Drowned out by the noise of last week’s UK general election, one event went under the radar: the first demonstration of the formal and swift bail-in of a failing bank under the EU’s Bank Recovery and Resolution Directive (BRRD), making it a model for future interventions without using public funds.
Early last week the European Central Bank designated Banco Popular Espanol SA as one which is ‘failing or likely to fail’. The bank had been weighed down by its lending to Spain’s real-estate sector, had around €37 billion of non-performing loans and suffered a severe liquidity shortage. The Single Resolution Board, tasked with the orderly resolution of failing banks, acted quickly and by 6th June the SRB had forced the sale of the troubled bank to Banco Santander for a token sum of €1. The markets barely noticed but those who did were Popular’s shareholders and junior bond holders who were wiped out in the bail-in by the regulator before the sale to Santander went ahead.
The EU’s banking resolution regime has gained credibility by this decisive action – the regulator did not even wait for the weekend. The restructured Banco Popular was able to open and operate normally the next day, which is important given its dominant role as a lender to SMEs. Also, contagion between sovereign and bailed out bank, which often ended with calamitous consequences for taxpayers less than a decade ago, was avoided. Senior creditors and depositors were not affected in this instance – Santander will be raising €7 billion fresh capital to clean up Popular’s loan book – but in the future should a bank be in difficulty where the capital gap is larger, then senior unsecured creditors and institutional depositors could be affected.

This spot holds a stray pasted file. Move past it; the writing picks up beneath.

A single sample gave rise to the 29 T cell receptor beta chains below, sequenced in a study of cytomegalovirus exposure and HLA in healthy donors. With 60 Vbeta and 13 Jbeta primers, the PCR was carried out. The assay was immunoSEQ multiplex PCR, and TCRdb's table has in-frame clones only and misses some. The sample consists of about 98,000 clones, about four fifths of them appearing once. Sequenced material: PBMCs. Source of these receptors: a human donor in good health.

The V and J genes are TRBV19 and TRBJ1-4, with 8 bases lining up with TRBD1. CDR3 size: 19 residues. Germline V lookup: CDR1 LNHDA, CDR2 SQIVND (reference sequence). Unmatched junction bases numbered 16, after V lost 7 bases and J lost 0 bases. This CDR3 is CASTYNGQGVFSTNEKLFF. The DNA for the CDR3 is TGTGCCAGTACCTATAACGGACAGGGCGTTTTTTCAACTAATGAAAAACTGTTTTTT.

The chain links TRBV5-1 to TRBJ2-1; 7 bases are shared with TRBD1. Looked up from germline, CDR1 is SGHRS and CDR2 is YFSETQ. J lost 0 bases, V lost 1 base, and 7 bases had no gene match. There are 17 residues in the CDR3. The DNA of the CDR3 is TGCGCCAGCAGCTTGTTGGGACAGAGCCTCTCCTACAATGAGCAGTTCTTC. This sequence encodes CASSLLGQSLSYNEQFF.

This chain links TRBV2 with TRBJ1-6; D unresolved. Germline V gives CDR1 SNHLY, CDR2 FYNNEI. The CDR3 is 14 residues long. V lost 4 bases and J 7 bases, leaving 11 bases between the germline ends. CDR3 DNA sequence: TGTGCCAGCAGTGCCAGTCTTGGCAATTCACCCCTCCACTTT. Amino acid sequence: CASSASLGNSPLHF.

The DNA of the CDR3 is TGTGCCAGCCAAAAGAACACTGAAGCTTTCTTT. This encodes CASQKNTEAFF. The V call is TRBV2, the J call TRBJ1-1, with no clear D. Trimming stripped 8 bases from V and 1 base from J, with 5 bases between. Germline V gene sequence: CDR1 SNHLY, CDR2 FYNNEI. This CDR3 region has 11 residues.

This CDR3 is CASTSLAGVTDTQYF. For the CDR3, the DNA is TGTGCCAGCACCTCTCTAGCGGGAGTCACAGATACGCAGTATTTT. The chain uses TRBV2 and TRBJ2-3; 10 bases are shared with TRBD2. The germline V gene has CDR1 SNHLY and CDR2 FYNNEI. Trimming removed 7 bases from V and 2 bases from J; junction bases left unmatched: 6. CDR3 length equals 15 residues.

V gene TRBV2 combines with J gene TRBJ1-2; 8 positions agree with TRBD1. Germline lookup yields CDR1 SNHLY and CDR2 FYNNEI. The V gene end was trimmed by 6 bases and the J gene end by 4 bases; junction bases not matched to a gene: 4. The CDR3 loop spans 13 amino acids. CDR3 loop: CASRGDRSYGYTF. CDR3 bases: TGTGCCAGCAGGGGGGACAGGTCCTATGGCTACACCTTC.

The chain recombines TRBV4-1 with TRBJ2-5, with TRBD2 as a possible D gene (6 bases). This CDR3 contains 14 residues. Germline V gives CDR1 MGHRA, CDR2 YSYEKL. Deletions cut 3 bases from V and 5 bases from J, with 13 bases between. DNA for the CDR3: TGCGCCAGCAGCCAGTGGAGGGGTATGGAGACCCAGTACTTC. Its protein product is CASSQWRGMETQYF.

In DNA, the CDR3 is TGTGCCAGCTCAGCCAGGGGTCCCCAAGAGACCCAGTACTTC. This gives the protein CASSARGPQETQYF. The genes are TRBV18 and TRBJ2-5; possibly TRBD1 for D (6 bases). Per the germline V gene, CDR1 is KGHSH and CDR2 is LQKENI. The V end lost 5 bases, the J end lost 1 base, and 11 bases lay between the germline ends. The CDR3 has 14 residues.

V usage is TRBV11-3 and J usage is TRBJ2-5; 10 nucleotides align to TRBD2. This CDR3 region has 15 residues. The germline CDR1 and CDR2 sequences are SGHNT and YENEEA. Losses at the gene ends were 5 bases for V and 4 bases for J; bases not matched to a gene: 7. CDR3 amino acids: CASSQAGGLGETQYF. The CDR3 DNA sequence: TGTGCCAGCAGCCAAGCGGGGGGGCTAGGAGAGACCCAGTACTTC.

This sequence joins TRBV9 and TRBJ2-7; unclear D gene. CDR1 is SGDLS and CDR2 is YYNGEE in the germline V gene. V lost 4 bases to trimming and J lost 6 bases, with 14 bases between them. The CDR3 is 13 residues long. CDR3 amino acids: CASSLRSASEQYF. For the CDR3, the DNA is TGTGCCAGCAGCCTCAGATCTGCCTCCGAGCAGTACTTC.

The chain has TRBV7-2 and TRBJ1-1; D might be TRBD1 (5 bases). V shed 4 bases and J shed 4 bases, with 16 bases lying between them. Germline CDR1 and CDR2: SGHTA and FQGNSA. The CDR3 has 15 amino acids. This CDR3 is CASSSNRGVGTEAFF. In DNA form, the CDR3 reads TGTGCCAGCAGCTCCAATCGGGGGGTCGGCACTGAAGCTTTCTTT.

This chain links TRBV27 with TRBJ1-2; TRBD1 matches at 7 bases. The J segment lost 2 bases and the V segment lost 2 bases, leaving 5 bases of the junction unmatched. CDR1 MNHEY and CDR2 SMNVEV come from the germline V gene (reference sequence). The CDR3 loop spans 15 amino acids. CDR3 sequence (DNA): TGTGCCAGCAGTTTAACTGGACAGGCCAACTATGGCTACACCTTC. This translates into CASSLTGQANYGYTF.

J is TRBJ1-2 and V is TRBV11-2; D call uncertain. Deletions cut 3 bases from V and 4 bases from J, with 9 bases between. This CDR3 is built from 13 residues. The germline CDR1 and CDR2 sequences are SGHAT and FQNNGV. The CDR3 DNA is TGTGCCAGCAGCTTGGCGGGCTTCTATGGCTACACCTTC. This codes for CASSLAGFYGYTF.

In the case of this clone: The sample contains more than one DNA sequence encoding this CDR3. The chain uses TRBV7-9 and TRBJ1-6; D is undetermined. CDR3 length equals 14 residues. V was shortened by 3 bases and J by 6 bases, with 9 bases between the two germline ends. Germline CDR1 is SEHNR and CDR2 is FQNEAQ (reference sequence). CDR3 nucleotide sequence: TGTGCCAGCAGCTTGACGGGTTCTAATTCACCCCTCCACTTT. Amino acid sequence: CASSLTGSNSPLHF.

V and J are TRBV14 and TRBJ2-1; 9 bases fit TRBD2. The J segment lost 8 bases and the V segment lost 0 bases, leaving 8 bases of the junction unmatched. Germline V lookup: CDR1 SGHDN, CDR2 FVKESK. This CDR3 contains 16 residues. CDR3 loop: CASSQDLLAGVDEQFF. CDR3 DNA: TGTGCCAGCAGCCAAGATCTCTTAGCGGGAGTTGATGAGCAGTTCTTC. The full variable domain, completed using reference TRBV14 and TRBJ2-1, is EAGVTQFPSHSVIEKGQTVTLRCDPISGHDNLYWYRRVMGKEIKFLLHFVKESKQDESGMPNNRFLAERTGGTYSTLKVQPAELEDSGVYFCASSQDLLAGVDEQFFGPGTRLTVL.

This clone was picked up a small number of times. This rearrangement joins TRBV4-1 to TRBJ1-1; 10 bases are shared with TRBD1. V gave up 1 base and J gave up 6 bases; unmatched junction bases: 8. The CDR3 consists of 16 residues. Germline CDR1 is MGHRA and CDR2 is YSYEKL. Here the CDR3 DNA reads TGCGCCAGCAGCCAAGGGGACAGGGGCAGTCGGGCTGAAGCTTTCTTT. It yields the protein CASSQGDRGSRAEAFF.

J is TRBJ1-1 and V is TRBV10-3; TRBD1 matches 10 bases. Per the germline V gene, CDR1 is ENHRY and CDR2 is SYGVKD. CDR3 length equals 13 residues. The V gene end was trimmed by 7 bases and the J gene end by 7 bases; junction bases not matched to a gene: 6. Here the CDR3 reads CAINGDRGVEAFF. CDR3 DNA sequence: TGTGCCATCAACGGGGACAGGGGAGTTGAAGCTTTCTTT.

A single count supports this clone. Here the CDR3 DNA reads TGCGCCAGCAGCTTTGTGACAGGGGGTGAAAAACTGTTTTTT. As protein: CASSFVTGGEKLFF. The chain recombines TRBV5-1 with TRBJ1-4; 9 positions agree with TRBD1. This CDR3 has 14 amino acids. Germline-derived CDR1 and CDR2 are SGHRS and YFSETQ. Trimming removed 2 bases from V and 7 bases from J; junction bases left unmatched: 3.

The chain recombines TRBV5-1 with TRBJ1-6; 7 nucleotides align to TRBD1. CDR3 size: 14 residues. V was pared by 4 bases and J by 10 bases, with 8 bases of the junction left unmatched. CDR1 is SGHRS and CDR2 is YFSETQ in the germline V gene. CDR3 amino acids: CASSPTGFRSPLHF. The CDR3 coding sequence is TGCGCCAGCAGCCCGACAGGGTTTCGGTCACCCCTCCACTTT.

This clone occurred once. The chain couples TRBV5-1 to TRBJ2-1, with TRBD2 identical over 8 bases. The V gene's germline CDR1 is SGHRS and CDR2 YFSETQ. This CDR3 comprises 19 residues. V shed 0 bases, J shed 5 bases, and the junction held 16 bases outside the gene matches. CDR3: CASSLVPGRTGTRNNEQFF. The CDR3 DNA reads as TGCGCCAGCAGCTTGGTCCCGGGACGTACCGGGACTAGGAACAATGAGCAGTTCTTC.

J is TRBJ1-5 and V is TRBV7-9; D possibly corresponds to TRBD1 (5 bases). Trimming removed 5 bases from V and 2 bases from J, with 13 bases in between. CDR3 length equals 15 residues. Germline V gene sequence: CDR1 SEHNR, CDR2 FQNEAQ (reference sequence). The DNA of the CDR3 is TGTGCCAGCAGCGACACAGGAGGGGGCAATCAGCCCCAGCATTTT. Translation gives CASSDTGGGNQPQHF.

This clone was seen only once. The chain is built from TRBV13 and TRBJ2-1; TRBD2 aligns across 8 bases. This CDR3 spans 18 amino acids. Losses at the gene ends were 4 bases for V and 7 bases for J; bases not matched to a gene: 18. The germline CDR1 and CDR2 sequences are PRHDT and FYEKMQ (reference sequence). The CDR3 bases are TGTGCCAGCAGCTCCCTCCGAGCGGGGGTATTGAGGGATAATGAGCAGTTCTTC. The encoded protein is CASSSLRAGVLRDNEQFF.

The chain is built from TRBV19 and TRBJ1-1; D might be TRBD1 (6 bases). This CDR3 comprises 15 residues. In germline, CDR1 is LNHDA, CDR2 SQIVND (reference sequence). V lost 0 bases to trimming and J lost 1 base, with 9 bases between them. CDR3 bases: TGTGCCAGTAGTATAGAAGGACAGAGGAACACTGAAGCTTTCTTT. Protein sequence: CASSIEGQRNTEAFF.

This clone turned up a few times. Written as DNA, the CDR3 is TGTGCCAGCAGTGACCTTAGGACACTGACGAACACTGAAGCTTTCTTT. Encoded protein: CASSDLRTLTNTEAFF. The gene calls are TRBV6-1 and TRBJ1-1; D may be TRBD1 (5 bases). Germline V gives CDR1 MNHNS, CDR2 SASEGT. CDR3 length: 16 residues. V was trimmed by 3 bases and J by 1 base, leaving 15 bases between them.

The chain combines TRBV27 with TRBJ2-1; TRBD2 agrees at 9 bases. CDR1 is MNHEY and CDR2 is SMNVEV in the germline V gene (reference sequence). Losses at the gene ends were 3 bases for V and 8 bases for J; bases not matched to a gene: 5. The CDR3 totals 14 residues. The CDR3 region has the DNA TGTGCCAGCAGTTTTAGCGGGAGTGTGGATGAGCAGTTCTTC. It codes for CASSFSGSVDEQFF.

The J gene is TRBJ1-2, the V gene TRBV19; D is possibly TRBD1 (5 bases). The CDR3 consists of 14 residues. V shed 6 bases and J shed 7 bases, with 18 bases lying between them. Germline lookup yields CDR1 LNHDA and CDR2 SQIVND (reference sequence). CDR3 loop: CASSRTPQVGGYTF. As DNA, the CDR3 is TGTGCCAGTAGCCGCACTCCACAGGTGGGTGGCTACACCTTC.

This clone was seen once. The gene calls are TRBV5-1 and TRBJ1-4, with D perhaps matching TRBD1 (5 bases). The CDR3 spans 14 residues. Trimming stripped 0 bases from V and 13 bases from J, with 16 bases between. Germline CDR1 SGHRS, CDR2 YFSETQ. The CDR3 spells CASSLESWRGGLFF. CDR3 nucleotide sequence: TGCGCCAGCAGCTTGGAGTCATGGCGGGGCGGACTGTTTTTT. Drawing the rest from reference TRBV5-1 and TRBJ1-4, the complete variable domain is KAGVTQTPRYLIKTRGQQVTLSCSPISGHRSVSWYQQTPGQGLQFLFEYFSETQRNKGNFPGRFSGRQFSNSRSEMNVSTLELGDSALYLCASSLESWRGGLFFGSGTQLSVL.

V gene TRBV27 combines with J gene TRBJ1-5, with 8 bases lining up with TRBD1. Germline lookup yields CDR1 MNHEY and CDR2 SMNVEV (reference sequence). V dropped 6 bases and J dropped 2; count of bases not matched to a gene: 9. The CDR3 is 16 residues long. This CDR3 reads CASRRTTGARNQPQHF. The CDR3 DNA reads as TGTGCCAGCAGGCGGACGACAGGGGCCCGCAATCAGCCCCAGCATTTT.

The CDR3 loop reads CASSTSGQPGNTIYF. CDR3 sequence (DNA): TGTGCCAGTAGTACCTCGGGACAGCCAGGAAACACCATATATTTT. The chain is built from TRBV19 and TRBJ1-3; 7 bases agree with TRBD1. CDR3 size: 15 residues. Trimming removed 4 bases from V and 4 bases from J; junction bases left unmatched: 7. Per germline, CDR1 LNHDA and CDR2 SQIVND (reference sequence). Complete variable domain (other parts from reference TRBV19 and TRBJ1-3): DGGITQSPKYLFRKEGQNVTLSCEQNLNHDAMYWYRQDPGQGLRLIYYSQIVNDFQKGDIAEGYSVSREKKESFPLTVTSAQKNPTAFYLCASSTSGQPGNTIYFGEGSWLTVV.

If this episode shone a spotlight on EU banking supervision, it is that both Banco Popular and Monte dei Paschi di Siena (the troubled Italian lender which agreed to a severe restructuring plan before requesting a helping hand from the state) passed the European Banking Authority’s stress tests last year.